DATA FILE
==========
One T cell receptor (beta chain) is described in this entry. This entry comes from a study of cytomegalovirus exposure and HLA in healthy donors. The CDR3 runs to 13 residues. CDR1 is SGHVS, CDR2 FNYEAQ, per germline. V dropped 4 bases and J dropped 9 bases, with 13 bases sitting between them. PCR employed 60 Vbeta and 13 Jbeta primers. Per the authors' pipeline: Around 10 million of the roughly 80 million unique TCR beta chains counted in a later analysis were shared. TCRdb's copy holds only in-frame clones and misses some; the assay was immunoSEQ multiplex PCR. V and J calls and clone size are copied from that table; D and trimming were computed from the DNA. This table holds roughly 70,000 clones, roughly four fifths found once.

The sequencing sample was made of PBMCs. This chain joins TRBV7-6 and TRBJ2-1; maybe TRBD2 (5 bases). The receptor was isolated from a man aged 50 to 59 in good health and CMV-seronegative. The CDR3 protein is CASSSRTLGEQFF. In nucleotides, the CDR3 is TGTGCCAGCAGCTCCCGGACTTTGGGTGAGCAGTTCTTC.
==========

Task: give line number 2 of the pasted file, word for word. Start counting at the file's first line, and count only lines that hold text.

The sequencing sample was made of PBMCs. This chain joins TRBV7-6 and TRBJ2-1; maybe TRBD2 (5 bases). The receptor was isolated from a man aged 50 to 59 in good health and CMV-seronegative. The CDR3 protein is CASSSRTLGEQFF. In nucleotides, the CDR3 is TGTGCCAGCAGCTCCCGGACTTTGGGTGAGCAGTTCTTC.